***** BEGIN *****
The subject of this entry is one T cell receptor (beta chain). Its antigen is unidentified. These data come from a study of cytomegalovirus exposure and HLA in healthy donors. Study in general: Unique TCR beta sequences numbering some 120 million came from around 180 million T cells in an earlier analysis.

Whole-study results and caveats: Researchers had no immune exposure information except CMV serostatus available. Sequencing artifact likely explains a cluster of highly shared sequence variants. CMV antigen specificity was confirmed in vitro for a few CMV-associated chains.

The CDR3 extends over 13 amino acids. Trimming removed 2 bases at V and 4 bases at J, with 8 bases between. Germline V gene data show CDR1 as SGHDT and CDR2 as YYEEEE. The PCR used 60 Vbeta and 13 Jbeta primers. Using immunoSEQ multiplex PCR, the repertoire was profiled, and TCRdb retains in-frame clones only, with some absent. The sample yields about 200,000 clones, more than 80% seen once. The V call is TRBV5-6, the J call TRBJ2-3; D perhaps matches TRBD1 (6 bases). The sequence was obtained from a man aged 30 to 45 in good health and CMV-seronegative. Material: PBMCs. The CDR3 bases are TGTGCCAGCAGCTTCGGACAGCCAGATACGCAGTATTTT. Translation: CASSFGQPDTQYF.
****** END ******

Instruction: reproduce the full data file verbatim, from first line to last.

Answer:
The subject of this entry is one T cell receptor (beta chain). Its antigen is unidentified. These data come from a study of cytomegalovirus exposure and HLA in healthy donors. Study in general: Unique TCR beta sequences numbering some 120 million came from around 180 million T cells in an earlier analysis.

Whole-study results and caveats: Researchers had no immune exposure information except CMV serostatus available. Sequencing artifact likely explains a cluster of highly shared sequence variants. CMV antigen specificity was confirmed in vitro for a few CMV-associated chains.

The CDR3 extends over 13 amino acids. Trimming removed 2 bases at V and 4 bases at J, with 8 bases between. Germline V gene data show CDR1 as SGHDT and CDR2 as YYEEEE. The PCR used 60 Vbeta and 13 Jbeta primers. Using immunoSEQ multiplex PCR, the repertoire was profiled, and TCRdb retains in-frame clones only, with some absent. The sample yields about 200,000 clones, more than 80% seen once. The V call is TRBV5-6, the J call TRBJ2-3; D perhaps matches TRBD1 (6 bases). The sequence was obtained from a man aged 30 to 45 in good health and CMV-seronegative. Material: PBMCs. The CDR3 bases are TGTGCCAGCAGCTTCGGACAGCCAGATACGCAGTATTTT. Translation: CASSFGQPDTQYF.